- Played with in The Bible. At first, all Jews were required to be circumcised, possibly causing some of the first real life (albeit short) cases of this trope in non-Hebrew converts. But once Christianity comes around, it averts the trope by saying that circumcision isn't required anymore to resolve disputes between Jewish Christians and Gentile Christians.
- At least once it was exploited. When two of Jacob's sons Simeon and Levi were angry that a Stalker with a Crush prince had raped their sister and demanded her as his bride, they agreed to it only if all the men in the city agreed to be circumcised. They did, and for the next three days all the men were helpless, making them easy to defeat. This abuse of circumsision got Simeon and Levi a serious What the Hell, Hero? dressing-down from their father.
- And of course, Saul's infamous challenge to David. What was he even going to use them for?
- Subverted in Something*Positive: Branwen is the one upset about her boyfriend Davan's circumcision, as she worries it means he gets less enjoyment from sex. Davan himself is dismissive. "Just because I don't have an extra flap of skin on my dick doesn't mean I don't like sex."
- On The Venture Bros., they've dealt with this twice. In fact, the boys die frequently and are replaced by clones, so Hank has been circumcised at least twice.
- One episode had Dean rejected by English twins when they learned he wasn't snipped, since they'd spent most of their lives in the jungle, with a bunch of mostly-naked savages running around for whom the procedure was part of the passage into manhood. Their reaction is as much "Oh god he's just a boy!" as it is "eeewwww."
- On South Park, Kyle angsts about Ike's upcoming circumcision. Due to some miscommunication between the kids and adults, they get the impression that it means they'll chop off his wee-wee. When told that he had the procedure, Kyle denies it fiercely before it's explained that they're not going to cut it off, they're just going to snip it "so that it looks bigger". The boys decide that that's okay, and that they want to be circumcised too.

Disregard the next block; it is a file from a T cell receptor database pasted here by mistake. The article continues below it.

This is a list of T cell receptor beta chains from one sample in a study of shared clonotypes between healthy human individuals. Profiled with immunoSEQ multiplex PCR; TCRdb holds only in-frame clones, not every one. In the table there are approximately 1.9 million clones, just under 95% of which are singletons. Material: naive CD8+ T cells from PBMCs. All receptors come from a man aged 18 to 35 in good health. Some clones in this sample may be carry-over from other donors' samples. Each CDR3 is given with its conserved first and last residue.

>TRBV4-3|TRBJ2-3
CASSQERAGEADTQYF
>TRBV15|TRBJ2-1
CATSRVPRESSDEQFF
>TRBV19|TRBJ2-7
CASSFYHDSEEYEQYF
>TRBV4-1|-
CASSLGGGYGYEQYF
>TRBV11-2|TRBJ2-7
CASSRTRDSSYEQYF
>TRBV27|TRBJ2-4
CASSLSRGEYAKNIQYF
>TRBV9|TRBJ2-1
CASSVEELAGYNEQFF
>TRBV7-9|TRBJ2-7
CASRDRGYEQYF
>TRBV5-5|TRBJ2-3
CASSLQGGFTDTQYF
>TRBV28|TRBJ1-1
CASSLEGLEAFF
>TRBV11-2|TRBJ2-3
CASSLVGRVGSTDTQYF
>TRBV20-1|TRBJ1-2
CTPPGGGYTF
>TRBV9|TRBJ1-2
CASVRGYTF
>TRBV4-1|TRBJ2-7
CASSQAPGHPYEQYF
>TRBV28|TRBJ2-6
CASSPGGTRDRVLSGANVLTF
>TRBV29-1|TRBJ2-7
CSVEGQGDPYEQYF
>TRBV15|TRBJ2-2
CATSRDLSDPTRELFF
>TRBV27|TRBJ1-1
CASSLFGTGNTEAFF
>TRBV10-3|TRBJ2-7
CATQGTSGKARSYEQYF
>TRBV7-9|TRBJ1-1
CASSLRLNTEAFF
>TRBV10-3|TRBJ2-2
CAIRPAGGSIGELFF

- On Futurama, they did the Freud Was Right version: Bender's antenna has to be snipped so they can get satellite. The entire apartment complex can't get satellite. By the end of the episode, Bender's antenna was reattached, and they moved back in to good old Robot Arms, with Fry still in the closet.
- Which came first: Circumcision or Circumcision Angst?
- Freud's entire castration anxiety theory is based on Jewish men angsting about being circumcised.
- There's some controversy about the long term effects of circumcision. Medical studies have proven and disproven all sorts of drawbacks and benefits (which you can probably find elsewhere on the internet — this is not the place to discuss them), and it doesn't look like there's ever going to be a consensus either way. Needless to say, given we're talking about surgery often performed on babies and closely tied to religion, both sides have some very... passionate supporters.
- The Greeks, and later Romans, were horrified at the custom, as they saw the human body as a work of art and cherished its integrity, and thought that long foreskins were pretty. The Greeks would not allow circumcised men into the Gymnasium, which meant that they could not become Greek citizens, and several Roman emperors outlawed the practice. Naturally, they are remembered in Jewish historical narratives as horrible persecutors of Jews, even if the Romans themselves saw them as pinnacles of leadership.